Employees are being reminded that their public actions reflect on the company they work for. 

A legal firm has sent out advice to all office employees to be mindful of their public conduct and what they put out on social media.

It comes after a primary school teacher was fired this week after footage shown of her kicking and slapping a horse went viral across the world. 

The video of Sarah Moulds, 37, shows her repeatedly slapping a horse in the face, kicking it and dragging it to a trailer after a Cottesmore Hunt meet. It has been viewed over 2 million times and sparked outrage on social media. 

Ms Moulds’ behaviour was condemned by the RSPCA and the Cottesmore Hunt after it was shared by the anti-hunting group the Hertfordshire Hunt Saboteurs, which was observing the meet.

HR aspect

Most importantly in an HR context, Ms Moulds lost her job this week at Somerby School, after she was suspended last month. She has also been released from her leadership role at the Pony Club, which is a charity that encourages young people to ride horses.  

Somerby School is part of the Mowbray Education Trust, which represents seven schools in the Melton Mowbray area.

Mowbray Education Trust CEO, Paul Maddox said: ‘I can confirm that Sarah Moulds’ employment with the Trust has been terminated. As a Trust we are committed to ensuring the best standard of education for all of our young people and we look forward to continuing this throughout the 2021/22 academic year and beyond.’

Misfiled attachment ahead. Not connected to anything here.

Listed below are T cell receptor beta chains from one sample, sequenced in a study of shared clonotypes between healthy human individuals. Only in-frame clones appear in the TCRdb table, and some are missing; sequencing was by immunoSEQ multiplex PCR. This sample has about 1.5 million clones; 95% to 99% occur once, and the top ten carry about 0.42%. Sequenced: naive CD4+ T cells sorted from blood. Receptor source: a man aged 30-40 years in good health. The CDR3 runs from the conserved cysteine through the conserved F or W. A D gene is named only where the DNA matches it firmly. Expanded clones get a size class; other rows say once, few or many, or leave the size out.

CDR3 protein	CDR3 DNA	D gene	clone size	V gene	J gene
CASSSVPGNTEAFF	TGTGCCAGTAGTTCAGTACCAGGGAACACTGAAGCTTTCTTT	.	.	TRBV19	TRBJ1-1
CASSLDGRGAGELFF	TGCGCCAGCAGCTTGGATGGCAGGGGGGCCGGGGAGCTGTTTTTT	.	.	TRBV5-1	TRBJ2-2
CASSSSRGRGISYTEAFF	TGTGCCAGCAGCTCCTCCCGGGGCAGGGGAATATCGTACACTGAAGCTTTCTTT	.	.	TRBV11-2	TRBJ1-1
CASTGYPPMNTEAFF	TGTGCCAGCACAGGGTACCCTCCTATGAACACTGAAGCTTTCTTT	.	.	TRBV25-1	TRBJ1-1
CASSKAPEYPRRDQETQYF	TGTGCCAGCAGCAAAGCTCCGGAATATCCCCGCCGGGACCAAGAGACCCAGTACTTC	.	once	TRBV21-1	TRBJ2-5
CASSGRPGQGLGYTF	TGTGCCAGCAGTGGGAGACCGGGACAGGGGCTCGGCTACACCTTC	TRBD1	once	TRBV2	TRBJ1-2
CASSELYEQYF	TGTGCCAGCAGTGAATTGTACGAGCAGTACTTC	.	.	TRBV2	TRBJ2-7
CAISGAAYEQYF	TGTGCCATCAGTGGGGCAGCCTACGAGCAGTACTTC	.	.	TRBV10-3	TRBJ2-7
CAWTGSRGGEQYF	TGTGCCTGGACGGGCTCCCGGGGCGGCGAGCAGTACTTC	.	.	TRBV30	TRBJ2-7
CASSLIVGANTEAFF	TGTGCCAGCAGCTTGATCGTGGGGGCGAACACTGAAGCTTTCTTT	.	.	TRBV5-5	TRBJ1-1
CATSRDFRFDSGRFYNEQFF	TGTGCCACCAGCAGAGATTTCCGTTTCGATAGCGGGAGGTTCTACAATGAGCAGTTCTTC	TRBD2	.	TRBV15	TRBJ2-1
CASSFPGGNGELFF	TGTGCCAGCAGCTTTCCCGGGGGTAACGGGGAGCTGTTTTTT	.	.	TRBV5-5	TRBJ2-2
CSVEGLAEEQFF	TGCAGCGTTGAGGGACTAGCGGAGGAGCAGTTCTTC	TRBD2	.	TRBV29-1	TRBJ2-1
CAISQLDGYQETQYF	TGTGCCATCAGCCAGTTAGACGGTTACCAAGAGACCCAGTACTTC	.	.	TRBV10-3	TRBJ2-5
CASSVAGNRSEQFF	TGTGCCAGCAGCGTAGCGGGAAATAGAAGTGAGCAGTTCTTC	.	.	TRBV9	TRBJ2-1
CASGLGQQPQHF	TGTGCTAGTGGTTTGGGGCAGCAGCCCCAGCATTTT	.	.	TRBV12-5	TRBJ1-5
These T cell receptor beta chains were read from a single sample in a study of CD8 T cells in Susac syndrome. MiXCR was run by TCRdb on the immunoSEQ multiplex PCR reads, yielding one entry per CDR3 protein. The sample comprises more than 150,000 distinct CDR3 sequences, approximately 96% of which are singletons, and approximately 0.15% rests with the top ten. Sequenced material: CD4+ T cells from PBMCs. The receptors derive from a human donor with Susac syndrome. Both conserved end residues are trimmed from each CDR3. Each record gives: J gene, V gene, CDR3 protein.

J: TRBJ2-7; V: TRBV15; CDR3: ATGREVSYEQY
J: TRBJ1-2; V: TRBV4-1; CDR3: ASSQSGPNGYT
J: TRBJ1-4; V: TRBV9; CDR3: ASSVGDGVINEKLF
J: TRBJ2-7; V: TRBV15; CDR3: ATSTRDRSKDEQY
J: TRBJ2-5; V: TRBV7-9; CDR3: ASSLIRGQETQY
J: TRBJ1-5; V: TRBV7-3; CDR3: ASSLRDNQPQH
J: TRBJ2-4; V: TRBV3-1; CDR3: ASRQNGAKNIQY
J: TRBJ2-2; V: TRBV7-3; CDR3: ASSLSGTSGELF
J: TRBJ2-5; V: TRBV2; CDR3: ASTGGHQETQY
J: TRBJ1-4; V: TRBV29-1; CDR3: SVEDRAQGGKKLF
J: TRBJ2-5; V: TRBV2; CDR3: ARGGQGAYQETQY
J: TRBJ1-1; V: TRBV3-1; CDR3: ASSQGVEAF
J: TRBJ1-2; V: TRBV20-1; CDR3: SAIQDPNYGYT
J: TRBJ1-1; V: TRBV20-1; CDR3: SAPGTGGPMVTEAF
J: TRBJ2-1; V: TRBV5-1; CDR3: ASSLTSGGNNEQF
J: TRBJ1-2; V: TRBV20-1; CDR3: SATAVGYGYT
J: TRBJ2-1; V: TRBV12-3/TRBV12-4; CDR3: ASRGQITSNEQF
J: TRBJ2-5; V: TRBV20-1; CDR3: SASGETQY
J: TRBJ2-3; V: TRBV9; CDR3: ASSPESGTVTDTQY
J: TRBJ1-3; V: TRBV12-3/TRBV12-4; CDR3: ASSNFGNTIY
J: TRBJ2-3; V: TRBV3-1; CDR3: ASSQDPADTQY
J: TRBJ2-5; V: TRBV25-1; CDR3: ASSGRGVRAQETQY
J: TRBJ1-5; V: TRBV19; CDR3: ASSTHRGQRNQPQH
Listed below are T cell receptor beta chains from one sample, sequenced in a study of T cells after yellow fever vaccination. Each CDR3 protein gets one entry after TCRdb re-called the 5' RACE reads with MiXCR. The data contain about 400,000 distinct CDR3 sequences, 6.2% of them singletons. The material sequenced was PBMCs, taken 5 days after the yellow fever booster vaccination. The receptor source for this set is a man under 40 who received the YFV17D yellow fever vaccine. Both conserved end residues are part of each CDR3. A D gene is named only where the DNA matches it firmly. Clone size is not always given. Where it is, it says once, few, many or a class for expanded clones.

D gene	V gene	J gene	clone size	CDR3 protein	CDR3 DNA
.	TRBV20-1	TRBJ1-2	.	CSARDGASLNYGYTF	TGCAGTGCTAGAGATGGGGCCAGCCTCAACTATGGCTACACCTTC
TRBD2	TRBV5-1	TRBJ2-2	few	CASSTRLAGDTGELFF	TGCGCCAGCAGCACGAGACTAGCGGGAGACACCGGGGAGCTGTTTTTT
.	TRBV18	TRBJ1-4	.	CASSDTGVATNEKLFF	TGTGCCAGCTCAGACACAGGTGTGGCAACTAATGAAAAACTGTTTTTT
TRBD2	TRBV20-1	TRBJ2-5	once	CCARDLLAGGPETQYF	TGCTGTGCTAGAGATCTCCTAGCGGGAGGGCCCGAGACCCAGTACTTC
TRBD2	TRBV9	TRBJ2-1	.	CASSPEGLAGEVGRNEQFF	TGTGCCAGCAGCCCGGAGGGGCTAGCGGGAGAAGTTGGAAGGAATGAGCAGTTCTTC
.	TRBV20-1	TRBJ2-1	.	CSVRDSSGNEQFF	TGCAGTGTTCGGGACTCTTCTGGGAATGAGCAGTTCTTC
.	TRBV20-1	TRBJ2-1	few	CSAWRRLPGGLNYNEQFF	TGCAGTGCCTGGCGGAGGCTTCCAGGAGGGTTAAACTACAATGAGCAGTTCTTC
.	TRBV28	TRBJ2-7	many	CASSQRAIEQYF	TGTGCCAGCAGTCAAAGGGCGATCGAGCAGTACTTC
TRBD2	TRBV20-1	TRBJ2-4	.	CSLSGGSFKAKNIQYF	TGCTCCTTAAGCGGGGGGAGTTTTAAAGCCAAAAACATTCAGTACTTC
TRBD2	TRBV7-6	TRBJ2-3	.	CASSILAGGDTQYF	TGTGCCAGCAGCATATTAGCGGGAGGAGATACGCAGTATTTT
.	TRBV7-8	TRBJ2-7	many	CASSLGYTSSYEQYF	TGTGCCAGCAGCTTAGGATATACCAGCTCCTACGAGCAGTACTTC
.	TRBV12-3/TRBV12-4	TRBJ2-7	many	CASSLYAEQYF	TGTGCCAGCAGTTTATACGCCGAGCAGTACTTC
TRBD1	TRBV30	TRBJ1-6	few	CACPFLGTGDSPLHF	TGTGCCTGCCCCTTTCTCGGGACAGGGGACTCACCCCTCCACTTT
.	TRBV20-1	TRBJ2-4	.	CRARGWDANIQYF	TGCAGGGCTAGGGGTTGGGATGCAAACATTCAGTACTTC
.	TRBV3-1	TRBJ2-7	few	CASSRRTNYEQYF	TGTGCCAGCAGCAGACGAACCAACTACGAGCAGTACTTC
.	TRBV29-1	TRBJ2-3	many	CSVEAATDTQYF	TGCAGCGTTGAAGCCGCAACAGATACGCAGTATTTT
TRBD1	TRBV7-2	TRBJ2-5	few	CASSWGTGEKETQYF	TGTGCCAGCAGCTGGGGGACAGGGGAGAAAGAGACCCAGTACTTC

Mrs Moulds was a senior leader and class three team teacher and a director of the Knossington and Somerby preschool before she was let go.

The Pony Club said: ““The welfare of horses and ponies is of the utmost importance to the Pony Club, therefore the lady in question has been removed from her voluntary position as a team organiser for a branch.”

Employee actions could cost their job

Philip Richardson, partner and head of employment law at Stephensons said the incident is a reminder that an employee’s actions outside of work can ultimately cost them their job. 

He said: “While many organisations wouldn’t want to manage an employee’s activities away from work, there are circumstances where it may be appropriate for an employer to terminate employment when misconduct is highlighted and this reflects on the role they undertake for the employer. 

He said that actions such as these are when an employee’s personal and work life collide. As Ms Mould’s actions were reprehensible by their nature, and condemned across the world, it paints her employer in a bad light. 

Phillip said: “It could be argued that Ms Moulds’ conduct has undermined her employer’s trust and confidence in her performing her duties and the responsibilities she has as a teacher as well as considering the potential reputational damage to the school and Education Trust.”